Arizona Gov. Jan Brewer has taken the first step Wednesday in what had been previously called “the nuclear option” in seeking a more Republican-friendly redistricting map.
The GOP governor began the impeachment process for removing members from the Arizona Independent Redistricting Commission by submitting a letter outlining her grievances to commission Chairwoman Colleen Mathis.
“I have issued to each member of the IRC a letter with a detailed set of allegations that rise to the level of substantial neglect of duty and gross misconduct,” Brewer said in a news release.
Arizona Democratic Party Executive Director Luis Heredia described the governor as “drunk with power,” calling the move “a brazen power grab that would rival any in Arizona history.”
“She is moving toward impeachment of citizens on the Arizona Independent Redistricting Commission simply because these volunteers have fulfilled their duty to draw fair and competitive districts,” he said.
Commission Executive Director Ray Bladine said the commission’s legal counsel will offer a response to Brewer’s “serious allegations against all five commissioners.”
“Hopefully, that will resolve the matter, because continuing down this precarious path could end up sticking the taxpayers with substantial legal expenses,” Bladine said in a statement. The commission “certainly is interested in improving upon the draft maps,” he added, pointing to public hearings that are being held around the state to solicit Arizonans’ ideas.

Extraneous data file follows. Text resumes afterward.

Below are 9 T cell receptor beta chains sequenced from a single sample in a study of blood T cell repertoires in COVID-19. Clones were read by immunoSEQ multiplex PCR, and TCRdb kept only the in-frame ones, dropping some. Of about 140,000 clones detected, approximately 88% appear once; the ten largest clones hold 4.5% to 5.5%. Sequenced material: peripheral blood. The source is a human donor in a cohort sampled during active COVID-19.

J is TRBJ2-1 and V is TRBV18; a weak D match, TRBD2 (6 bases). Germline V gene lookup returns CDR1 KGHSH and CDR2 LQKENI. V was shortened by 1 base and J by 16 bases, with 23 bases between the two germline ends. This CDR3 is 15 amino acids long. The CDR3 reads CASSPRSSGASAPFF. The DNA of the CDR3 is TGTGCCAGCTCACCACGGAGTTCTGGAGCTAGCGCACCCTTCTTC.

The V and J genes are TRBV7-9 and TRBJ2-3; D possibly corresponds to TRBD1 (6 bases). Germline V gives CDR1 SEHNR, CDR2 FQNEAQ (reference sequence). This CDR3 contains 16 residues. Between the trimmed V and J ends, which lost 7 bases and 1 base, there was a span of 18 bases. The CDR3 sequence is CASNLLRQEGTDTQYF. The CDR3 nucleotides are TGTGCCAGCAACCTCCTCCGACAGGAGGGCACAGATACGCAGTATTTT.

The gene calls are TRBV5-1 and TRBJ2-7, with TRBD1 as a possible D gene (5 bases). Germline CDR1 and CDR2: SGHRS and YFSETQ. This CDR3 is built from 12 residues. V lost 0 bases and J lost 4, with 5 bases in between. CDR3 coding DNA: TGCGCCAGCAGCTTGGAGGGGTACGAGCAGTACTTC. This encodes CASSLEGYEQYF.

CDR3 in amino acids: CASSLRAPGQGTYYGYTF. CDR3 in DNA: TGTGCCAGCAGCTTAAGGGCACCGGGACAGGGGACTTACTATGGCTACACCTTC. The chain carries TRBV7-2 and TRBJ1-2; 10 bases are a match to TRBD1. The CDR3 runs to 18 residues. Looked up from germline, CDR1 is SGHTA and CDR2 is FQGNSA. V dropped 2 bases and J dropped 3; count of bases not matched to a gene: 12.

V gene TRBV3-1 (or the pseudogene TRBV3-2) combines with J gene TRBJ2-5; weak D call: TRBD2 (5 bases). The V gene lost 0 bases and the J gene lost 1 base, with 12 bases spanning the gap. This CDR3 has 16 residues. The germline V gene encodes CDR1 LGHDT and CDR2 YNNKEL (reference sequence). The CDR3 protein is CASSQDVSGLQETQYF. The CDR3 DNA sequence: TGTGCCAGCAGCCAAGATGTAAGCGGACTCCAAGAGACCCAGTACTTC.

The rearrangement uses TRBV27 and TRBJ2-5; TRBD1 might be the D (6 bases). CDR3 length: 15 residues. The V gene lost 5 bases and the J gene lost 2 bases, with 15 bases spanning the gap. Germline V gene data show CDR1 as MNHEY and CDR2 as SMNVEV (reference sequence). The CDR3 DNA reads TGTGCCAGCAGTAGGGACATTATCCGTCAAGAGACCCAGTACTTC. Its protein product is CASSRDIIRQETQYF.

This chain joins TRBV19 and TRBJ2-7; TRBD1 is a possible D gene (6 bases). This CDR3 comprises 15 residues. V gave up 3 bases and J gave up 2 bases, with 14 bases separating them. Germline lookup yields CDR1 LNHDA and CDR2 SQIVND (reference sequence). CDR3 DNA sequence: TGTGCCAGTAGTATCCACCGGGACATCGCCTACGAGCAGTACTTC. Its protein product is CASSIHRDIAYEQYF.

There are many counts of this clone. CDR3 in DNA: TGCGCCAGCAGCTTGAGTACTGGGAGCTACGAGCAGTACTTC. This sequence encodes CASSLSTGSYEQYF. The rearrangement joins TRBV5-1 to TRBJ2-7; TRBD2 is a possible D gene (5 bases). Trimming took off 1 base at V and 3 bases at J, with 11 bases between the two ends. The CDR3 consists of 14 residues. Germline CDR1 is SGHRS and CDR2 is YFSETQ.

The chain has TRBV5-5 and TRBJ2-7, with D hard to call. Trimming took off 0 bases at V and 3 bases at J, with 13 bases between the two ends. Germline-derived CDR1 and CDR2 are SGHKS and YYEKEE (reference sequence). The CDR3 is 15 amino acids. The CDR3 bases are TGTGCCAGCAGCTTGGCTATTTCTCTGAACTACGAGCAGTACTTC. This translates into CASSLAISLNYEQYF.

Brewer has the authority to remove members of the commission, with the consent of two-thirds of the Arizona state Senate, if there is a finding of “substantial neglect of duty, gross misconduct of office, or an inability to discharge the duties of office.”
Republicans hold 21 of the 30 state Senate seats, and at least one Republican is using similar language to describe the commission’s efforts. State Senate Majority Whip Steve Pierce called the commission’s work “egregious.”
“Right now, I don’t think we have the votes,” Pierce told Roll Call on Tuesday. “But we could have the votes.”
Under a proposed redistricting map, there is a possibility that Democrats could gain seats in Republican-controlled Arizona, and unhappy national and Arizona Republicans have been livid.
The redistricting commission comprises two Democrats, two Republicans and one registered Independent. The map is currently in a monthlong “public comment” period, in which the commission seeks voter feedback on the map.
A panel of legislators called the Joint Legislative Committee on Redistricting is reviewing the commission’s work. Originally, four Republicans and two Democrats were to have been included in the group, but the two Democrats boycotted the hearings.
The Joint Legislative Committee will submit its recommendations to the redistricting commission. If those recommendations are not heeded, Republicans are seriously considering the removal effort, and Brewer’s move Wednesday night is a first step in that direction.
Leaders from military and veterans service organizations joined Sens. Roger Wicker, R-Miss., Kelly Ayotte , R-N.H., and Lindsey Graham, R-S.C., at a press conference to urge the Senate to replace a provision in the budget proposal that cuts retirement benefits for veterans. Wicker, Ayotee, and Graham earlier called for a bipartisan solution to replace the $6.3 billion in cuts to military retiree benefits.
Each year since 1990, CQ Roll Call has reviewed the financial disclosures of all 541 senators, representatives and delegates to determine the 50 richest members of Congress. This year's report, derived from forms covering the calendar year 2012, shows it took a net worth of $6.67 million to crack the exclusive club.